- The most useful federal statute is Title VII of the Civil Rights Act of 1964, which bans discrimination “because of sex.” Federal courts agree that this phrase prevents employers subject to Title VII from discriminating on the basis of gender (as well as sexual orientation and gender identity/expression).
- The Ohio Fair Employment Practices Law is the state law that prohibits gender discrimination by Ohio employers. It prohibits essentially the same conduct that Title VII does, with minor variations, except that it does not prohibit discrimination on the basis of sexual orientation or gender identity or expression..
- Other statutes, such as the Family and Medical Leave Act of 1993 (FMLA), provide a more limited impact on workplace gender discrimination claims.
Should You File a Claim Under Federal or Under State Law?
If your company has fewer than 4 employees, you cannot file a claim under either state or federal law. If your company has between 4 and 14 employees, you have no choice–you must file under Ohio state law. If your company has 15 or more employees you can file under federal law, under state law, or under both at the same time.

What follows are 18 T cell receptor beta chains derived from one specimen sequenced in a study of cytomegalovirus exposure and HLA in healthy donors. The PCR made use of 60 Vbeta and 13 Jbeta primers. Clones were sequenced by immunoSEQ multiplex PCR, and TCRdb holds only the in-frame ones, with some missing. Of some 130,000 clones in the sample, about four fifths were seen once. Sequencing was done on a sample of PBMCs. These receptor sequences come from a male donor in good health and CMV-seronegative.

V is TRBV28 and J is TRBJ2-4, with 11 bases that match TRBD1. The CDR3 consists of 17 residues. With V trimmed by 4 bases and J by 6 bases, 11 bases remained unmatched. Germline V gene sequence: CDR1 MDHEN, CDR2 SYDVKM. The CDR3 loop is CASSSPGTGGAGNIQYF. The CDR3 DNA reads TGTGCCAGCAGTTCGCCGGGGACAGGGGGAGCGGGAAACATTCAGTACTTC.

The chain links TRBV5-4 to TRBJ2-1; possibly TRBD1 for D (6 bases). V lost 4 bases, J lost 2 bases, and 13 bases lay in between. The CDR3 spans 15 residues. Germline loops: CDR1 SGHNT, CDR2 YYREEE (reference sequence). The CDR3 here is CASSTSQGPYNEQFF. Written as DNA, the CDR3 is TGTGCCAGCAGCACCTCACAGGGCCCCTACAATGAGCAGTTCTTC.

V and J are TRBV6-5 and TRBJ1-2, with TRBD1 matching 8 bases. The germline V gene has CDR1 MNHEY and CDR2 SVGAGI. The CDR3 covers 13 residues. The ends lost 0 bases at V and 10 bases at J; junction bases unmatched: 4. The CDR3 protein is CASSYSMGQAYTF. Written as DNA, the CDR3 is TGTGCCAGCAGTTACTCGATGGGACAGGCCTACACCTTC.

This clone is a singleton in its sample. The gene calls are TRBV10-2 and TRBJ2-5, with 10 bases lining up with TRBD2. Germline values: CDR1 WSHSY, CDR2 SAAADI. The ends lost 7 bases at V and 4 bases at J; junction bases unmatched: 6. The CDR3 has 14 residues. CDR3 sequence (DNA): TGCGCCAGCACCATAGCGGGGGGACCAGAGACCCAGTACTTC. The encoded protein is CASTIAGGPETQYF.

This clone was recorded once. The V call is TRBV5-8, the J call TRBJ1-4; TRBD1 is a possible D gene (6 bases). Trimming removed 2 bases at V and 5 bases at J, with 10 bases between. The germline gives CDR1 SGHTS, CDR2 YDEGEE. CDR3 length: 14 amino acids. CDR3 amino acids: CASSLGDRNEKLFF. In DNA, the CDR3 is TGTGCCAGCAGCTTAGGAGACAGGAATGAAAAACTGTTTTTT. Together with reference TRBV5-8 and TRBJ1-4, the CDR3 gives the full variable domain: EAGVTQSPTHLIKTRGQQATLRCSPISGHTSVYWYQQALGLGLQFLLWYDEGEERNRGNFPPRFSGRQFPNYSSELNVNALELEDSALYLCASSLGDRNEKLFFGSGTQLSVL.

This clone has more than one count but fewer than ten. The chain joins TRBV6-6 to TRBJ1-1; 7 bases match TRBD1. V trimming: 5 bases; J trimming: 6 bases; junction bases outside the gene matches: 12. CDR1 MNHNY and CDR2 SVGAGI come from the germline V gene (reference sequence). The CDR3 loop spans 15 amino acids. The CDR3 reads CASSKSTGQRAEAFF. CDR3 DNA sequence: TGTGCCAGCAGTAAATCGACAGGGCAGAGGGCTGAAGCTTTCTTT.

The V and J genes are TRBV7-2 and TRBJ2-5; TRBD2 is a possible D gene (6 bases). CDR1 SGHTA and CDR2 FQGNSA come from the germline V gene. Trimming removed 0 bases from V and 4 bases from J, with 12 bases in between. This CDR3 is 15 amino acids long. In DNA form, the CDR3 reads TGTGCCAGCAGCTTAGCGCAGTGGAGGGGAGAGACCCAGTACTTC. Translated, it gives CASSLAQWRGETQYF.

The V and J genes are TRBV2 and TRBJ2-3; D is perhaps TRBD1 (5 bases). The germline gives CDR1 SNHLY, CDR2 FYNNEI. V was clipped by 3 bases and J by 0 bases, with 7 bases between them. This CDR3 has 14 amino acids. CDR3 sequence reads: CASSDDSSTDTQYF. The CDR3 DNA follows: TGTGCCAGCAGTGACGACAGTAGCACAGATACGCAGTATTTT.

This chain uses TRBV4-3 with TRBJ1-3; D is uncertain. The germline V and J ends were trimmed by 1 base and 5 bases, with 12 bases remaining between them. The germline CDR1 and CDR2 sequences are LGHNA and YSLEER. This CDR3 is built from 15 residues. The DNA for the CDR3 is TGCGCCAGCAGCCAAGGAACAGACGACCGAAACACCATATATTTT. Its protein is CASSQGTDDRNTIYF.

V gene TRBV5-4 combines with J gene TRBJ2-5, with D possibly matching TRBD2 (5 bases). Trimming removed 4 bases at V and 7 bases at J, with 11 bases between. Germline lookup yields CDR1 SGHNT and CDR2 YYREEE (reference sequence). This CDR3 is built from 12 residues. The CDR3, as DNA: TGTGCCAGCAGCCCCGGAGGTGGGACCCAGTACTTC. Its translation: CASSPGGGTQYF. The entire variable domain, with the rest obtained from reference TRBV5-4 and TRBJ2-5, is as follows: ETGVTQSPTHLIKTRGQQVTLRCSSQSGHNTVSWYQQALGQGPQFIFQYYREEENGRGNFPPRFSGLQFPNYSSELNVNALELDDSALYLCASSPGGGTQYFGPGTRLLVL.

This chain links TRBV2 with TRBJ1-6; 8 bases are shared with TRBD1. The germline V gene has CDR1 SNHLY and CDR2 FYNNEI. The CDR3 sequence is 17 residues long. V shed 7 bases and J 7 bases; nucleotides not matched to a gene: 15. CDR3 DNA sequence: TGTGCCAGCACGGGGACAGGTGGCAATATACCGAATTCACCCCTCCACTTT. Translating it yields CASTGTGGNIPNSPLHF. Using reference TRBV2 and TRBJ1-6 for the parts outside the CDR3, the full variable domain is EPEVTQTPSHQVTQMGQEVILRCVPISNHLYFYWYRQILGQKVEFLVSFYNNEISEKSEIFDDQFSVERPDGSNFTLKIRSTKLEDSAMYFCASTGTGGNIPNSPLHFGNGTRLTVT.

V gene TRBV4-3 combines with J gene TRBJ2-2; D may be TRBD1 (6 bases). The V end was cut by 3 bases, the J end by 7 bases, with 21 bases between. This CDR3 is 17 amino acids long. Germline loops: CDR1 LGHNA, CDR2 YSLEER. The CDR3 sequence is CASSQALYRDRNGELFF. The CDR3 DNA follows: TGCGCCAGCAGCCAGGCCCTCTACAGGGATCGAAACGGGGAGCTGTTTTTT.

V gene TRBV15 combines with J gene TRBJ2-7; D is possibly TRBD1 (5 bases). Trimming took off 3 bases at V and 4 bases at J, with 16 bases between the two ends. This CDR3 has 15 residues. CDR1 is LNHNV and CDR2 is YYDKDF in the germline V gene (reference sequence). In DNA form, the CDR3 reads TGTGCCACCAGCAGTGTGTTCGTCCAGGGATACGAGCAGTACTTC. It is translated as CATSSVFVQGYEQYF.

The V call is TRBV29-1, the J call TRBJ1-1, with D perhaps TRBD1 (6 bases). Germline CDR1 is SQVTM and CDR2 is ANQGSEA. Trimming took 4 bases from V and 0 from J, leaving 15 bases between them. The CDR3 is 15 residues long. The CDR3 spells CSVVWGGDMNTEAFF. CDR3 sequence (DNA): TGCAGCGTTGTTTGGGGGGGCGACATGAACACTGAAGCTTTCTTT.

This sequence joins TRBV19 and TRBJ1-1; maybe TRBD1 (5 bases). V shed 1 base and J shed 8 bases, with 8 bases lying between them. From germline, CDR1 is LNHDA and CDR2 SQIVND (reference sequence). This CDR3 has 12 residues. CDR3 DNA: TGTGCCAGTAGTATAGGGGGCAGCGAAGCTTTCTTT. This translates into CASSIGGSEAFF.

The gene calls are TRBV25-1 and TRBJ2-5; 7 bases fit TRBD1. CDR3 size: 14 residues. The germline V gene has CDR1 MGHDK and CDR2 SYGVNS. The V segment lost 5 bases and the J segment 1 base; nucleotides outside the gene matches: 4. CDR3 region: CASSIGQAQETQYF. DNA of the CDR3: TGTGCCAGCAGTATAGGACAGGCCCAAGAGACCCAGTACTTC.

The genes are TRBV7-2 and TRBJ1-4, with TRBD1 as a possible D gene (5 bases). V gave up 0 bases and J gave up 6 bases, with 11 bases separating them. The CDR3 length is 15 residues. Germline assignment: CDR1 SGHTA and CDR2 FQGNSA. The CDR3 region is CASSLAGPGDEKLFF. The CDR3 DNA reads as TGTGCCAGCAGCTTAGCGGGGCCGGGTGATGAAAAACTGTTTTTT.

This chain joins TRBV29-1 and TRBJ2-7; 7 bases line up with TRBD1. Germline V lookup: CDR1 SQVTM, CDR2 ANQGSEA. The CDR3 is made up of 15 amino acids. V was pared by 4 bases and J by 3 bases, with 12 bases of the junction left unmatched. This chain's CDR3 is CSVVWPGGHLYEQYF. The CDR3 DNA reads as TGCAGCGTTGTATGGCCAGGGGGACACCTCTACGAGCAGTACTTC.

Title VII of the Civil Rights Act of 1964
Under federal law, an employee who seeks to take action under Title VII must first file a claim with the local office of the federal Equal Employment Opportunity Commission (EEOC). The EEOC will investigate your claim and determine whether to file a lawsuit in federal court under Title VII. If it decides not to, it will send you a Notice of Right to Sue, which will give you the right to sue your employer in federal court.
The Ohio Fair Employment Practices Law
The Ohio Fair Employment Practices Law is the state law that prohibits gender discrimination by Ohio employers. To file a claim under this law, you must submit it to the Ohio Civil Rights Commission (OCRC), Equal Opportunity Division (the state version of the federal EEOC).
As with a federal claim, you must then wait for the OCRC to decide whether or not to pursue your case. If it decides not to, it will send you a Notice of Right to Sue. Only then can you pursue your claim in court on your own.